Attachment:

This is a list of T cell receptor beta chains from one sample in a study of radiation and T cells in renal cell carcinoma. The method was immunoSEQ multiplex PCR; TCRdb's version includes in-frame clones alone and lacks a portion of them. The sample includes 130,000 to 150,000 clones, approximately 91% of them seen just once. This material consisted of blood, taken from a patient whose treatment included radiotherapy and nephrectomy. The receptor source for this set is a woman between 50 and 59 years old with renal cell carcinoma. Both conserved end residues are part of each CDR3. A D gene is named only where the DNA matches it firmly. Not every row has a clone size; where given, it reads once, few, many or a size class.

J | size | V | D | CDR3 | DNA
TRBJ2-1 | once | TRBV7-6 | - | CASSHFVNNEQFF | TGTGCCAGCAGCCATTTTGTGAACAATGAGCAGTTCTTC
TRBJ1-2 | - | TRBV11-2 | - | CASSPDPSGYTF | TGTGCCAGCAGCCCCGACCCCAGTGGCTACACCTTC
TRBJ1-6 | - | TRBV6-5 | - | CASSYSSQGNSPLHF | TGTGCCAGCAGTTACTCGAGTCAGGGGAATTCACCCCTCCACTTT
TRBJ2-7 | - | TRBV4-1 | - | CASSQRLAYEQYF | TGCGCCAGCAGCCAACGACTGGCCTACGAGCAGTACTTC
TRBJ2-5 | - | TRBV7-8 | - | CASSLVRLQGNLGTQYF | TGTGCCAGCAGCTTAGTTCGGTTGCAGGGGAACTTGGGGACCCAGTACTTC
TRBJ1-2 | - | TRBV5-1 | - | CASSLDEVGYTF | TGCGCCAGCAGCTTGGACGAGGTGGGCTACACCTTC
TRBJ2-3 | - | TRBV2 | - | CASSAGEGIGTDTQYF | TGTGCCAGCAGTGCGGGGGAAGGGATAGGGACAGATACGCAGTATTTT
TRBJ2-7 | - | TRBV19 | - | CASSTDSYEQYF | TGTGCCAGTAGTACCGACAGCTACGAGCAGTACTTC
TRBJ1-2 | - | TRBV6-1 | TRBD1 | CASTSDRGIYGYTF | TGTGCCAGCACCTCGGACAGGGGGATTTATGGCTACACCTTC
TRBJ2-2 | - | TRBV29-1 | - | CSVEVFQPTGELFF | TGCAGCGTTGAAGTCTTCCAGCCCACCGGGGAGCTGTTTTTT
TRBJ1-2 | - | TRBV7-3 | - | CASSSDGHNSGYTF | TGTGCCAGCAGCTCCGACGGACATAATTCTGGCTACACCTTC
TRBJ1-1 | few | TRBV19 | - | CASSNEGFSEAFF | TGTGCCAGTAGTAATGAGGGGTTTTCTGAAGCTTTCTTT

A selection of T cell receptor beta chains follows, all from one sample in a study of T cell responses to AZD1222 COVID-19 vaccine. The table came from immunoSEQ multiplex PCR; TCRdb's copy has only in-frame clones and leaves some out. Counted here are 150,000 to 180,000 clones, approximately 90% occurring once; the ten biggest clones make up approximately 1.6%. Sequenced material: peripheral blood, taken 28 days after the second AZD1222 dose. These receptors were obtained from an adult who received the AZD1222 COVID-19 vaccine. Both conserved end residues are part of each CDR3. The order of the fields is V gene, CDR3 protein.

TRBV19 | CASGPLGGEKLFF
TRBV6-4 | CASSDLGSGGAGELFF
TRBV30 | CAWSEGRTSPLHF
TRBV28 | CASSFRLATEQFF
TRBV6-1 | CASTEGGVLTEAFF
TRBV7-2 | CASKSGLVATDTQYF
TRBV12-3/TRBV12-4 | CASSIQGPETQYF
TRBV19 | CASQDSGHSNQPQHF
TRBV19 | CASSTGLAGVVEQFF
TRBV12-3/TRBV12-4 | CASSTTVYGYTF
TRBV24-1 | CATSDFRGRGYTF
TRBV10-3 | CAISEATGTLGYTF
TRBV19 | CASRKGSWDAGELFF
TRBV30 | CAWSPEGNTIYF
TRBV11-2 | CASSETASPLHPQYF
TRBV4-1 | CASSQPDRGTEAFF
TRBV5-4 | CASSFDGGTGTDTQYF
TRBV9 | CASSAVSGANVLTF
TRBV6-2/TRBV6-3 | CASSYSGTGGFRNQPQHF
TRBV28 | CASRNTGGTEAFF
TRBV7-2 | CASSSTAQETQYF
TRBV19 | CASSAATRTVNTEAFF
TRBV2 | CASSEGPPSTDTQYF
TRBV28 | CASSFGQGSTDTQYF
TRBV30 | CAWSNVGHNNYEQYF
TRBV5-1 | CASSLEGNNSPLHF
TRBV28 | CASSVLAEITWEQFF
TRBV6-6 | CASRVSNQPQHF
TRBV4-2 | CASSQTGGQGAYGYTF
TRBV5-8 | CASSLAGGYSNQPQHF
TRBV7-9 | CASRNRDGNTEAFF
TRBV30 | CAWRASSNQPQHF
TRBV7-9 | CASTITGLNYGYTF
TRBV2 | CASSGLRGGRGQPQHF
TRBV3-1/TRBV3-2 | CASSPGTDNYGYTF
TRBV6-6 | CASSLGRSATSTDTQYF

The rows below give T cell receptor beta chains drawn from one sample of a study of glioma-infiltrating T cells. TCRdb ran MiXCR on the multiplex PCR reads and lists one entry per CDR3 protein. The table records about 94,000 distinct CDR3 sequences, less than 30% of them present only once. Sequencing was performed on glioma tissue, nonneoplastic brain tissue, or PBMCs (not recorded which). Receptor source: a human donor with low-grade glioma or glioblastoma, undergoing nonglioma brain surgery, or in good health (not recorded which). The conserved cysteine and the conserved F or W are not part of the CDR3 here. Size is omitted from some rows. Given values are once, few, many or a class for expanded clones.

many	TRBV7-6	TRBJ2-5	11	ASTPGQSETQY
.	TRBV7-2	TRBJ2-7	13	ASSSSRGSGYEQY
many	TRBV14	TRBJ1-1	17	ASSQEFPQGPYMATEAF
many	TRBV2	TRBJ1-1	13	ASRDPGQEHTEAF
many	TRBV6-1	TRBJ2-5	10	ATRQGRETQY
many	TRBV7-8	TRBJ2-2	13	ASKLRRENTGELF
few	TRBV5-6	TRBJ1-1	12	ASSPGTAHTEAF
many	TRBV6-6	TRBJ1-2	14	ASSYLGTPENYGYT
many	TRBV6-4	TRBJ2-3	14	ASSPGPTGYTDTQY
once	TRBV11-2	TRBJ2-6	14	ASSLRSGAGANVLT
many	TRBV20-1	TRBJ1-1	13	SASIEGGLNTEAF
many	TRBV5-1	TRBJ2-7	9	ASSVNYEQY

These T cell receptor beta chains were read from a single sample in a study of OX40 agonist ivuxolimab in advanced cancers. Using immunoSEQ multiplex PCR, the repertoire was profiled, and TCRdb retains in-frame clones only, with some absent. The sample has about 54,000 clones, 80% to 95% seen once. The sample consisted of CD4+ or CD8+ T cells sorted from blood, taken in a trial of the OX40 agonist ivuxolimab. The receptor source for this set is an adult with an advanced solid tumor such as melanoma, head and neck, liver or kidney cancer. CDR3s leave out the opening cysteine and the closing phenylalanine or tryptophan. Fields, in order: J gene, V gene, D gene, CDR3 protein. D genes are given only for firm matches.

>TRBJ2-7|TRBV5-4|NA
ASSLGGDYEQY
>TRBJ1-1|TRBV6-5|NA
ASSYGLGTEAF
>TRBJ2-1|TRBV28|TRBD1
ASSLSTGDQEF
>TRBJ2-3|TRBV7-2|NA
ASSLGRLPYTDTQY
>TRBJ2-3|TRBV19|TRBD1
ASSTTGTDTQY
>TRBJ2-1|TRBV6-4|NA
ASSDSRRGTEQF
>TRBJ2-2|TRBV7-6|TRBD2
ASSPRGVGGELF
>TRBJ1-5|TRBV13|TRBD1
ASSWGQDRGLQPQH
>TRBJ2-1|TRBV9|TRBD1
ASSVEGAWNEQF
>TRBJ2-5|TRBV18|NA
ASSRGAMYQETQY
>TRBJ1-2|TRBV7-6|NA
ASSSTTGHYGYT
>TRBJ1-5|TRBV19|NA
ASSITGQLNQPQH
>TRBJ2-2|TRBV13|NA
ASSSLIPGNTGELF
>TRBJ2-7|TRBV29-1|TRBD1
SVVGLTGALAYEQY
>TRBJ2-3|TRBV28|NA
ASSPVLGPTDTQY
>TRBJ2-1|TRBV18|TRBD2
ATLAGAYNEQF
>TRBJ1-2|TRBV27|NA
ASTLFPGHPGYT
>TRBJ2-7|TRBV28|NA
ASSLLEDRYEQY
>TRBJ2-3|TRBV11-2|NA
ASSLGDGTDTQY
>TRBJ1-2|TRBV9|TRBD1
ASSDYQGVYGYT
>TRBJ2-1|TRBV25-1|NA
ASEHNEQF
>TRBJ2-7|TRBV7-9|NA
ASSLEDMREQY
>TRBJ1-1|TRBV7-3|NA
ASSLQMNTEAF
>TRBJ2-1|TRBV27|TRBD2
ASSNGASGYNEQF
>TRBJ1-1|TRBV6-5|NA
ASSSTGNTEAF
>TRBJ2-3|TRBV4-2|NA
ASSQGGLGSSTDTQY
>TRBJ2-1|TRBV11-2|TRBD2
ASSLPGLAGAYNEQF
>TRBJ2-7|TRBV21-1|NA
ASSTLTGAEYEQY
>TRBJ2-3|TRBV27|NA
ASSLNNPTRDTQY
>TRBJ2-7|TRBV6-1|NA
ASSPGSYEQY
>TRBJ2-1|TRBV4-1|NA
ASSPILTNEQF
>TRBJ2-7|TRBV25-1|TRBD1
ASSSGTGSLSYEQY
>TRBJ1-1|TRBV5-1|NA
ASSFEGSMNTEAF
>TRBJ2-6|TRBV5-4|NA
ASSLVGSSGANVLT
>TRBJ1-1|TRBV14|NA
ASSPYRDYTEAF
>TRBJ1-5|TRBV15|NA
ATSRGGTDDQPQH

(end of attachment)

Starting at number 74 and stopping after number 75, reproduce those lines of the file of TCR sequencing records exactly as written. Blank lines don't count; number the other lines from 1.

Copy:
>TRBJ2-3|TRBV19|TRBD1
ASSTTGTDTQY